GOP Leaders Criticize FBI Recommendation Not To Charge Hillary Clinton | KUOW News and Information

GOP Leaders Criticize FBI Recommendation Not To Charge Hillary Clinton

Jul 6, 2016
Originally published on July 6, 2016 2:55 pm
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If Democrats had any hope that the controversy over Hillary Clinton's email practices was behind them, Republicans say they're in for a rude awakening. Attorney General Loretta Lynch says she will follow the FBI's recommendation against charging Clinton. But GOP lawmakers say that recommendation only raises more questions. And they're calling for more details and more hearings in the months to come. NPR's Ailsa Chang reports.

AILSA CHANG, BYLINE: The way Republicans see it, FBI Director James Comey only gave them the validation they needed to take their fight to the next level. Comey may have said there's no criminal case, but what Republicans heard was that there was plenty wrong with what Clinton did. They pounced on the way he criticized Clinton's actions as extremely careless and how he said hostile foreign governments could have accessed her personal email account.

TOM COLE: The stuff I heard yesterday was sort of hard to think how did you come to all these conclusions and yet come to a decision not to file an indictment?

CHANG: So Oklahoma Republican Tom Cole said to let up pressure on Clinton now - especially now - would send a signal that she lives under different rules.

COLE: This would have been a career-ender for anybody else in the State Department in terms of what they had done. And so you can't have one standard for the average American and something different because somebody is on the eve of being a major party nominee.

CHANG: If anything, the FBI's decision has galvanized Republicans to probe more deeply. Comey has been called to testify before the House Oversight Committee tomorrow, and Attorney General Loretta Lynch will testify next week before the House Judiciary Committee. And that's just a start. House Speaker Paul Ryan is calling on the president to deny Clinton access to any classified information after the nomination.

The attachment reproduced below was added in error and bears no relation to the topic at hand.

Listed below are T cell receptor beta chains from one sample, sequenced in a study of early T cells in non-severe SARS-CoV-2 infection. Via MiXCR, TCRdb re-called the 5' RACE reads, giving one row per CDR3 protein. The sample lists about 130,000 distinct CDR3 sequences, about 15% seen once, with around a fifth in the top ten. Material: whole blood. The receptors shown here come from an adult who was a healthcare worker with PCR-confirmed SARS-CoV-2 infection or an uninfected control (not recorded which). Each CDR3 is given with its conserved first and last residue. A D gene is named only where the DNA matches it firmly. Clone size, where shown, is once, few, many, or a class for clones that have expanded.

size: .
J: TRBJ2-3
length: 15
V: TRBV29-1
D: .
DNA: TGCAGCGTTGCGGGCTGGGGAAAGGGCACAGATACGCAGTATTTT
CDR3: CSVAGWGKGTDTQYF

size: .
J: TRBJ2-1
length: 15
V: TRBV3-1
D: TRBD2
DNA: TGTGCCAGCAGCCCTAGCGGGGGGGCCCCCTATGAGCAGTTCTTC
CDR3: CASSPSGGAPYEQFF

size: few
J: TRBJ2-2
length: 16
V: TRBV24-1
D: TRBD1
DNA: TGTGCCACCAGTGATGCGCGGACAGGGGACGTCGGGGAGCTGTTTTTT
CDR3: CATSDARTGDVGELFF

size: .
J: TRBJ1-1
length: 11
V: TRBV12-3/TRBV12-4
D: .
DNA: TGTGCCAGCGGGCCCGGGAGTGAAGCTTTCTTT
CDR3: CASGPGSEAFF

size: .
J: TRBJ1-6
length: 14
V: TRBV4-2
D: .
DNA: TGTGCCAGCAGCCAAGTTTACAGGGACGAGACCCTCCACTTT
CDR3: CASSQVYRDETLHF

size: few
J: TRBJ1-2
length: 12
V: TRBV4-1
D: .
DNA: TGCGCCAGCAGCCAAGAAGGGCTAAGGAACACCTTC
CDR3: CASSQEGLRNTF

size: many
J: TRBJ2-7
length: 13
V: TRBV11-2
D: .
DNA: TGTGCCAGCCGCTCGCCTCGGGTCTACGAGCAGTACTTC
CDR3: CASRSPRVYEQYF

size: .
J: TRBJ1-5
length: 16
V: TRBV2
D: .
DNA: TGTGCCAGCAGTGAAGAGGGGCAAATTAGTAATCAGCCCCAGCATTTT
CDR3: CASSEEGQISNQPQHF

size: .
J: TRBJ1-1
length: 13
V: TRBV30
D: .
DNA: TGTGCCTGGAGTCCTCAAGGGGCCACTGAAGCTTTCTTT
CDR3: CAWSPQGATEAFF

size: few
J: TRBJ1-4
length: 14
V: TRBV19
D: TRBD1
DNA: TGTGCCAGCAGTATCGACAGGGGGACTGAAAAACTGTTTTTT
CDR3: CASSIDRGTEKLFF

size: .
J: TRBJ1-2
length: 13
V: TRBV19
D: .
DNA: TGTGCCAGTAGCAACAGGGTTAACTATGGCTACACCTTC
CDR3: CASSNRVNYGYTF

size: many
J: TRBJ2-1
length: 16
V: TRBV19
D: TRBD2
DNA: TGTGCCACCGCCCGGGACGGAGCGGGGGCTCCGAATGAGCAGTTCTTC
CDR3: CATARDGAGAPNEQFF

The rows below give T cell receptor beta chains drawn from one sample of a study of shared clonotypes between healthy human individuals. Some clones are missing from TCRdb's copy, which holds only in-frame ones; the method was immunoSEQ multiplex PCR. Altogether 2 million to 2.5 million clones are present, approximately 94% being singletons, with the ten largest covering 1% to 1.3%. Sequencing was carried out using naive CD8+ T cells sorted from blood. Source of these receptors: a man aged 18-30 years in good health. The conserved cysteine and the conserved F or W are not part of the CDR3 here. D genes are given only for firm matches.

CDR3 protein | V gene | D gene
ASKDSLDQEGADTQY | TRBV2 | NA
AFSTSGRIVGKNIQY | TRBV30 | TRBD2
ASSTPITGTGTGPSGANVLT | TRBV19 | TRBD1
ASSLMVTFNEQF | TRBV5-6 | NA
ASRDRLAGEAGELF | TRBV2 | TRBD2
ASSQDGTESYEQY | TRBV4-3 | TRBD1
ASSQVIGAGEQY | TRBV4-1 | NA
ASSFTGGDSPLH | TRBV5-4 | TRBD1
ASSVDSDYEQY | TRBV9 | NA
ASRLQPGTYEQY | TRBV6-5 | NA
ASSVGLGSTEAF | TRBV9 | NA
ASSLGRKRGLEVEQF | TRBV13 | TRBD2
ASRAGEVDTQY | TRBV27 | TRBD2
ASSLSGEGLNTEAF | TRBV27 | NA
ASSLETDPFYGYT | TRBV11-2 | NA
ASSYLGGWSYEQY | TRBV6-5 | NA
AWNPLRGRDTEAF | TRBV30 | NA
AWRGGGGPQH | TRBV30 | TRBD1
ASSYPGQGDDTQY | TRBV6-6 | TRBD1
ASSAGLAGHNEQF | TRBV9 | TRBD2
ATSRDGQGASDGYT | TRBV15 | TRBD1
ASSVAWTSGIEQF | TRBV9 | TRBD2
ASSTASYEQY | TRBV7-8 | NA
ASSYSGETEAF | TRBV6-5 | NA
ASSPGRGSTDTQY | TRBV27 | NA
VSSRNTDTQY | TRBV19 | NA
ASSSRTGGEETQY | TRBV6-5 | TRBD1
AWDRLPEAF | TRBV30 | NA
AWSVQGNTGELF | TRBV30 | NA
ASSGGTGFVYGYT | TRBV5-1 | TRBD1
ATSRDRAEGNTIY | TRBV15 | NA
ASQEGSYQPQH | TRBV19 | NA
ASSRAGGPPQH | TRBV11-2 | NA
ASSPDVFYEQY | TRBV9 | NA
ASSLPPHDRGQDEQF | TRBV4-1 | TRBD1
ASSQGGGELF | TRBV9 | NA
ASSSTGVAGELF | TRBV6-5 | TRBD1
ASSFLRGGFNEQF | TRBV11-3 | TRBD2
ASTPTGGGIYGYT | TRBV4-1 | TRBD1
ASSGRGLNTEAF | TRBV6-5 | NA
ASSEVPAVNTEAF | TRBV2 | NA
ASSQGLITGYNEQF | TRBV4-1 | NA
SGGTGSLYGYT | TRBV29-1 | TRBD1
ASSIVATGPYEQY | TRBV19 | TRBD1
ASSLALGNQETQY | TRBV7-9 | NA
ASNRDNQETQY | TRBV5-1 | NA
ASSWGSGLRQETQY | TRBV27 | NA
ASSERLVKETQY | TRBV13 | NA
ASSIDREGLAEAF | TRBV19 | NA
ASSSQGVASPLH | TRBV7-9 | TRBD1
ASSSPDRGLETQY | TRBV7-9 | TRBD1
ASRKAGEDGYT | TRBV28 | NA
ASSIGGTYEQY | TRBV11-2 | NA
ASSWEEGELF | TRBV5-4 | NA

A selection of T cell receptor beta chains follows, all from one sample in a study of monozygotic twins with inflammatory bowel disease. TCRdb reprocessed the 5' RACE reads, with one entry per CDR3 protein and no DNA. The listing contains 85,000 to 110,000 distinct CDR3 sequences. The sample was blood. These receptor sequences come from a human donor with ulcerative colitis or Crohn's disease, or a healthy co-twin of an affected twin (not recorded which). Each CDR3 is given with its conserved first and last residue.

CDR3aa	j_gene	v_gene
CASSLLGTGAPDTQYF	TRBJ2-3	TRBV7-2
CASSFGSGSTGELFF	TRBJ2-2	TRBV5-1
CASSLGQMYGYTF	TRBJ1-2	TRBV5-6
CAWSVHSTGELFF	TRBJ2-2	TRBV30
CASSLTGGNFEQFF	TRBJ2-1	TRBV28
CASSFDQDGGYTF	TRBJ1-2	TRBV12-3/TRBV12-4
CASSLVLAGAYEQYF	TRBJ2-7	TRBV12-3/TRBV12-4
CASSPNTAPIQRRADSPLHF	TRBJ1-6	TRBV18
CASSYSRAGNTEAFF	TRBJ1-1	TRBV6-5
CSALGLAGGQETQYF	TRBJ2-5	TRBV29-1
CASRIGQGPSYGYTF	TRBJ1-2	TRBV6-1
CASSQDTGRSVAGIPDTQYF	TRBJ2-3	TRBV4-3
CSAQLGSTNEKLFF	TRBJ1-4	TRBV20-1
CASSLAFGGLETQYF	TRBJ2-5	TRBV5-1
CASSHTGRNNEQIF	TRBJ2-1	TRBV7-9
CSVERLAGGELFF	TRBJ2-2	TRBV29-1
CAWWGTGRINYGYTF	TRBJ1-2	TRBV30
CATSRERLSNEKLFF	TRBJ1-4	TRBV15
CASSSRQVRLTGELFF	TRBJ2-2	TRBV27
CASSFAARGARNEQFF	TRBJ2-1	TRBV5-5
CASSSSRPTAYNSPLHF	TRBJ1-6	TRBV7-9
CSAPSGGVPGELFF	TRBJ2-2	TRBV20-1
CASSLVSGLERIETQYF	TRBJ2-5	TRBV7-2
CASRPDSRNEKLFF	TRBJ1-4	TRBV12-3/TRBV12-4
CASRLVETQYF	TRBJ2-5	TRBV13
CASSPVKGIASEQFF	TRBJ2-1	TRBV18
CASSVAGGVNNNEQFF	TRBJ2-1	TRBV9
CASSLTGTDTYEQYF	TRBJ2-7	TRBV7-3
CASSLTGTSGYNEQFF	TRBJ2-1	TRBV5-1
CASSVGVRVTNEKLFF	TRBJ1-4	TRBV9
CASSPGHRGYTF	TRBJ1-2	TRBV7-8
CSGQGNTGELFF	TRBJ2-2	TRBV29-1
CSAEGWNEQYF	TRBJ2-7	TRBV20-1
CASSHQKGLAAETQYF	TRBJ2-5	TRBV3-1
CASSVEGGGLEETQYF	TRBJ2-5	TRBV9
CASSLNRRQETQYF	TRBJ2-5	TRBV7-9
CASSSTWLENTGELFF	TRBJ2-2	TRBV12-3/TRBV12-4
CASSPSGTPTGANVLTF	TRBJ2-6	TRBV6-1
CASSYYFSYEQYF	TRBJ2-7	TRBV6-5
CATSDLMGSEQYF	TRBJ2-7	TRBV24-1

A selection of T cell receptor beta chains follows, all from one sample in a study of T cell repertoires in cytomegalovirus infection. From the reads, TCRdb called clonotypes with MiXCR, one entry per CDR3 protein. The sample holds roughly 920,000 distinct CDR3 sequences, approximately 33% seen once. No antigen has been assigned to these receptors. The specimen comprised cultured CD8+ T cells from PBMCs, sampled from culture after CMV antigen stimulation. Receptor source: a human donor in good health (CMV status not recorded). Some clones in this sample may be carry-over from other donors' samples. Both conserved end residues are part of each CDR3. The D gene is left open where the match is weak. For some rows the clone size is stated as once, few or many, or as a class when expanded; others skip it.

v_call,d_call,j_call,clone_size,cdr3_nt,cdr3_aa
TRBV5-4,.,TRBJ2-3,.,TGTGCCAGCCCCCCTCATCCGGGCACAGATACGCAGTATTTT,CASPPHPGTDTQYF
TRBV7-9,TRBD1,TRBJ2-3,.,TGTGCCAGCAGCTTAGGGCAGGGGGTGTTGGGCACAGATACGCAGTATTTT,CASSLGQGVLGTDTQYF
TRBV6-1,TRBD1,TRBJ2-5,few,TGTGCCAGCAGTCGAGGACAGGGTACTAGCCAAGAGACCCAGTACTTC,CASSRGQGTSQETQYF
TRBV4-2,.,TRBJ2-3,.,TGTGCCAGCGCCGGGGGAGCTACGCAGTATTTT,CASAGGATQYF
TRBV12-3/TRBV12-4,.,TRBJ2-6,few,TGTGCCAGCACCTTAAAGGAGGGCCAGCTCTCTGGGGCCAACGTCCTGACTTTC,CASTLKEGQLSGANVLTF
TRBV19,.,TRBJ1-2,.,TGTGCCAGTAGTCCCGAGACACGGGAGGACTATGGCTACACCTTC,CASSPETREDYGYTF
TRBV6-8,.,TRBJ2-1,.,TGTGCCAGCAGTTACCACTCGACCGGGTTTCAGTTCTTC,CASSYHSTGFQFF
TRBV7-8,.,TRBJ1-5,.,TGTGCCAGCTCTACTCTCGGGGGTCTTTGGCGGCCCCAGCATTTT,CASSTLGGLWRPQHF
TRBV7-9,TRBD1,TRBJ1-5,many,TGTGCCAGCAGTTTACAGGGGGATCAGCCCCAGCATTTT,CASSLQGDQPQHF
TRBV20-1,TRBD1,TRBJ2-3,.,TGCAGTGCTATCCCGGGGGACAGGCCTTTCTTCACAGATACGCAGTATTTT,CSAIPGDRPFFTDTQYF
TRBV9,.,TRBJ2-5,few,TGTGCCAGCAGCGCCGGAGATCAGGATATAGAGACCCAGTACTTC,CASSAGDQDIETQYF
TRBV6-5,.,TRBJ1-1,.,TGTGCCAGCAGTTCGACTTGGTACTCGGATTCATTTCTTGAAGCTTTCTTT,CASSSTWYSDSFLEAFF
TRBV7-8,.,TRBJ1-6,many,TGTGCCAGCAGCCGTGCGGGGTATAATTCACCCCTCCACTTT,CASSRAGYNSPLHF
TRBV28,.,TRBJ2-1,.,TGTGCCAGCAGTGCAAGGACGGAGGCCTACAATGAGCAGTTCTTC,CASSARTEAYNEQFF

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PAUL RYAN: From my own experience, you get access to deeply classified material once you leave the convention as the nominee on a regular basis. It's part of a transition government. With no indictment occurring but a discussion or a call for administrative action, I think it's the least we can do given how she was so reckless in handling classified material and sending classified information on unsecure servers.

CHANG: The demand for accountability isn't any quieter over in the Senate, where the second-highest ranked Republican John Cornyn of Texas is demanding that the FBI's entire investigation be made public, including everything Clinton told law enforcement over the July 4 weekend.

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JOHN CORNYN: Director Comey talked about the importance of transparency in this highly unusual case, and only when we get the complete investigation out, including that three-and-a-half-hour interview with the FBI will the American people have the information they need in order to make a final judgment.

CHANG: And Clinton isn't the only one Senate Republicans are focused on. Homeland Security Chair Ron Johnson says she wasn't the only one taking risks with national security.

RON JOHNSON: I want to know who else was on those email chains that were labeled top secret or secret or confidential because from my standpoint, they were every bit as reckless as Secretary Clinton engaging in these email exchanges that they had to know full well were outside the classified system and not in a secured environment.

CHANG: Johnson also pointed out that under the statute in question, someone could still be charged if they committed so-called gross negligence, so he doesn't get how Comey could rebuke Clinton for carelessness and stop there.

JOHNSON: What is the difference? I mean, how - what does he consider the difference between extreme carelessness and gross negligence?

JOHNSON: As far as Johnson's concerned, Comey actually laid out the case yesterday to charge Clinton with a crime. Ailsa Chang, NPR News, the Capitol. Transcript provided by NPR, Copyright NPR.